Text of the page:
Concordia joins the Decade of Action with its commitment to the UN Sustainable Development Goals
To accelerate solutions for the world’s biggest challenges — from poverty and inequality to climate change and resource depletion — the United Nations has declared 2020 to 2030 a worldwide Decade of Action to meet its Sustainable Development Goals (SDGs). Concordia is officially joining the effort.
To signal its commitment, the university is signing the University Global Compact, a declaration that enlists postsecondary institutions in the work of delivering on the SDGs.
Concordia is also joining Sustainable Development Solutions Network Canada, part of an international movement of universities, colleges, research centres and knowledge institutions that aims to develop practical solutions for a cleaner, fairer future.
The UN developed the 17 SDGs after a years-long consultation process. Approved in 2015, the goals provide a call to action and game plan for promoting prosperity while protecting the planet.
“Sustainable development is more urgent than ever for countries the world over,” says Concordia President Graham Carr. “It’s for everyone, everywhere. We’re in this together — it’s a shared responsibility.”
He sees tangible benefits to making an institutional commitment to the SDGs. “These goals are not just aspirational. They will provide us with a framework to direct our engagement and efforts, spell out specific objectives and allow us to link to greater networks and communities,” he adds.
Carr envisions Concordia developing courses and further learning opportunities related to the SDGs — such as the Sustainability Ecosystem established by the John Molson School of Business — that foster the development of new SDG-oriented research collaborations and forges close partnerships with other universities doing groundbreaking work around the global goals.
In addition, Concordia will be exploring the creation of an SDG Lab for Montreal and Quebec. It will be modelled on the SDG Lab in Geneva, Switzerland, which aims to spur collective action on the SDGs locally and provincially.
Concordia’s actions are in line with an emerging push toward the SDGs in Quebec. Earlier this year, a consortium of non-profit organizations, private companies, foundations and citizen’s groups formed the Consortium Accélérer 2030 pour le Québec to increase awareness about and action to meet the goals.
“This new commitment is an exciting opportunity for Concordia to advance our academic engagement and interconnectedness with others,” says Anne Whitelaw, interim provost and vice-president, academic. “It will move us toward our ambitious goals of increasing our social impact and working in partnership with communities, governments and business on sustainable futures.”
Paula Wood-Adams, interim vice-president of research and graduate studies, agrees, noting that the SDGs also provide a valuable route for Concordia researchers to collaborate with and link to international networks.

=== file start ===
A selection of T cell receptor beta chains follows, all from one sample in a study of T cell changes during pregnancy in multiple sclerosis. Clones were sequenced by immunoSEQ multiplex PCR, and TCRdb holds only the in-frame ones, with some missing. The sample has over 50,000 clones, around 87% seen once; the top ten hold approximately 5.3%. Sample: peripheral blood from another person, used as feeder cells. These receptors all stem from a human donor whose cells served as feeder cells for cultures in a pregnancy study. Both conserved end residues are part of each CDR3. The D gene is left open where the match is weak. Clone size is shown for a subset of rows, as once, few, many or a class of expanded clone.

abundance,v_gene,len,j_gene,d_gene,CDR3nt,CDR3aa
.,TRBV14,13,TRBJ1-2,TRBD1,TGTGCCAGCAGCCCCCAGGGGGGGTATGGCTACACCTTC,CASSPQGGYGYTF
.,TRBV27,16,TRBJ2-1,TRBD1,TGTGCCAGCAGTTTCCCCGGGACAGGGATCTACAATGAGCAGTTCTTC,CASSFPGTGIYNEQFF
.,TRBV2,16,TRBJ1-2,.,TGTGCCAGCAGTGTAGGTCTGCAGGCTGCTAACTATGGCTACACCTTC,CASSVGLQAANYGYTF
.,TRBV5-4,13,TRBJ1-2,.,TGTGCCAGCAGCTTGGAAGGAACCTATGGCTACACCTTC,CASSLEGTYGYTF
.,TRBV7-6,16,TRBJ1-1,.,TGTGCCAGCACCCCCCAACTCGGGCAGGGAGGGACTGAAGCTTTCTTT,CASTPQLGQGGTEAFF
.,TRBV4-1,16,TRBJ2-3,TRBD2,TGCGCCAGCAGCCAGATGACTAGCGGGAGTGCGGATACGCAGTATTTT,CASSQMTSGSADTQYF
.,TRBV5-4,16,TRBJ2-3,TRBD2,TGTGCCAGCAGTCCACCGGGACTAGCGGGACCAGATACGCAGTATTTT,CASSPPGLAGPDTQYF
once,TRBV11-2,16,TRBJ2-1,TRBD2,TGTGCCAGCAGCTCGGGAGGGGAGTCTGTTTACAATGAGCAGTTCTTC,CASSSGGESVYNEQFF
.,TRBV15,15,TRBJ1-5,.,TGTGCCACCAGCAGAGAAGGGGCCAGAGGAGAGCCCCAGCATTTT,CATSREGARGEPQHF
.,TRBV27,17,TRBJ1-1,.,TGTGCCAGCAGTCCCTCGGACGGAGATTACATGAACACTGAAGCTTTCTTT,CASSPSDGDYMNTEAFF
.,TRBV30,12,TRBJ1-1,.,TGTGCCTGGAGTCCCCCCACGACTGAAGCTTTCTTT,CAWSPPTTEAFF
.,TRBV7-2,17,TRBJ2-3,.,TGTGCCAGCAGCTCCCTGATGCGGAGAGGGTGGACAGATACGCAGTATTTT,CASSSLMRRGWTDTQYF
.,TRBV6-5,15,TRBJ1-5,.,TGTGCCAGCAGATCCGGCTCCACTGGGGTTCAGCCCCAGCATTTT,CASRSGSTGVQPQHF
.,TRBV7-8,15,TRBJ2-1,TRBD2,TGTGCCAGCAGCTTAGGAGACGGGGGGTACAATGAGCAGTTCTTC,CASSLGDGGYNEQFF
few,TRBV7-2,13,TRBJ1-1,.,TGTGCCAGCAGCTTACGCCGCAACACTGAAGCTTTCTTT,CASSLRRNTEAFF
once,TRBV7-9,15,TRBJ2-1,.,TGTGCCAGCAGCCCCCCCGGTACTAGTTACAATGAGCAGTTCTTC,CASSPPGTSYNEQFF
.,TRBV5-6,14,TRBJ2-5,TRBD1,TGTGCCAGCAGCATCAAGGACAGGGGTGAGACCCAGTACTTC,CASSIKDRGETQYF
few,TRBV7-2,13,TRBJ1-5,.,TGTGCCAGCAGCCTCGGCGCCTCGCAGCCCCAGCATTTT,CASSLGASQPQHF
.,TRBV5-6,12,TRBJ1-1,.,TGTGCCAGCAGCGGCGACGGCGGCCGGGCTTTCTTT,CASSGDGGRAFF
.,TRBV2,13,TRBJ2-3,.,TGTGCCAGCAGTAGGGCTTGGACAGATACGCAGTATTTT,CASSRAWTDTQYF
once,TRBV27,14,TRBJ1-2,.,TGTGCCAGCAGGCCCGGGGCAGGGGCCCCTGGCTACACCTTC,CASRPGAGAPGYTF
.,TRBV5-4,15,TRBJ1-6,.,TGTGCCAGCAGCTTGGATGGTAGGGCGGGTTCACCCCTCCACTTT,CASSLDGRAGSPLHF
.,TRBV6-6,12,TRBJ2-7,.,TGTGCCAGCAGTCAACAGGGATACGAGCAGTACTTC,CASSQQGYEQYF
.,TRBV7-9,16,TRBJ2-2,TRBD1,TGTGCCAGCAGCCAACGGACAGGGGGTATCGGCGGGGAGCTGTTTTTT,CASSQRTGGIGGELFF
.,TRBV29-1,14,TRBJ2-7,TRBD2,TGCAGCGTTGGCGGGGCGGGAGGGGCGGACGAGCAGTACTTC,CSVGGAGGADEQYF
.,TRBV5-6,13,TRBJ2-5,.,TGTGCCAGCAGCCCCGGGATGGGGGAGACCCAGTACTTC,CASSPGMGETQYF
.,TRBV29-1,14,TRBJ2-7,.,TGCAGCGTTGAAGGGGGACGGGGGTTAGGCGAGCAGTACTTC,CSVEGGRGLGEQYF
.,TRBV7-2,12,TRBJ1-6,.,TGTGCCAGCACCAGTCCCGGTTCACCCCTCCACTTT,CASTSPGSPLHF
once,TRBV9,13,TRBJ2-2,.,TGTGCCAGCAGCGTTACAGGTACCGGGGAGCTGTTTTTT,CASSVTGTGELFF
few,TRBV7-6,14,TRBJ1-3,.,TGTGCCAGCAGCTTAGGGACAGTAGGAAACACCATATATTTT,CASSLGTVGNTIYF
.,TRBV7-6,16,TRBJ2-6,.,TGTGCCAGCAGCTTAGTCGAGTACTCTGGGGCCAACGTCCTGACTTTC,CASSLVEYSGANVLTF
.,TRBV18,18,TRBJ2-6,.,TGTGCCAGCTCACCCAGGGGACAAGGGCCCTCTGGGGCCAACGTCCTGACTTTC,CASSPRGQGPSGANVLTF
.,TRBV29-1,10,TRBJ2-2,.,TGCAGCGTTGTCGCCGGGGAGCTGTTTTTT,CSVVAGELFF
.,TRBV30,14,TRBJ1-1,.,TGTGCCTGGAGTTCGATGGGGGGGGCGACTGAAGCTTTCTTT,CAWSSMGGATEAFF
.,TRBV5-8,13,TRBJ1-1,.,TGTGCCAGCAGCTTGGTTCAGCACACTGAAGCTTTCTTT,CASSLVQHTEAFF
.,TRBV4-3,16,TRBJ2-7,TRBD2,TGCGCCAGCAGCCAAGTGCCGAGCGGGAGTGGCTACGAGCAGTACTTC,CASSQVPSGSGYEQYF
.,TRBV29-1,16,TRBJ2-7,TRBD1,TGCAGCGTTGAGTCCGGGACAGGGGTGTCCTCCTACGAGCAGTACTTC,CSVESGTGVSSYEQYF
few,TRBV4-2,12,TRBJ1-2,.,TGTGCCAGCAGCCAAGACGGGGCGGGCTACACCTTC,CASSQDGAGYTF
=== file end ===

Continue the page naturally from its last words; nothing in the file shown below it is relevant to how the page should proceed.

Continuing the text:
“They will compel us to think in ways that cross interdisciplinary research boundaries to address questions such as those relevant for cities, health and sustainability.”
To get started, Concordia will be undertaking a Voluntary University Review (VUR), a process for mapping its activities and assets around the SDGs and for developing strategies to deepen the efforts. More information about the VUR process is coming soon.
The 2020 Times Higher Education (THE) University Impact Rankings already rates Concordia’s contributions for two SDGs — Sustainable Cities and Communities and Climate Action — among the top 20 universities in the world and top in Canada for the impact of Quality Education. Overall, Concordia places in the 101-200 category out of 766 participating institutions.
The university’s SDGs commitment builds on recent pledges to divest from fossil fuel industries, make 100 per cent sustainable investments and achieve carbon neutrality. The Government of Quebec has acknowledged Concordia as the most energy-efficient of Quebec’s six major universities for 21 years and counting, and it was the first university in Canada to issue a sustainable bond.
Roger Côté, Concordia’s former vice-president of services, and his team have created a Sustainability Action Plan that will be launched in October and will include defined milestones for the university. The Services team is seeking to achieve carbon neutrality by exploring, for example, alternative heating sources.
“Most of our project managers and faculty members are already making changes,” Côté says. “Our final plan will provide additional support and a clear roadmap.”
The commitment to SDGs also underscores the university’s continuing efforts to decolonize and Indigenize the institution — in particular through the Indigenous Directions Action Plan and the Task Force on Anti-Black Racism — and its commitments to equity, diversity, inclusiveness and confronting systemic bias in all its forms.
The SDGs also provide a framework from which to build on the university’s strengths in community health, global literacy, water security, environmental impact and sustainable infrastructure design.
SDG number 17, Partnerships, also aligns with Concordia’s core values, embodied by the university’s SHIFT Centre for Social Transformation, Office of Community Engagement, rich history of international alliances and more.
“The SDGs provide a way to advance our next-generation university’s long-term vision,” Carr notes. “Our commitment is a vitally important way for us to contribute to the effort to ‘build back better’ in response to the current pandemic, and to spur collective action toward a sustainable future.”
Learn more about Concordia’s sustainability initiatives.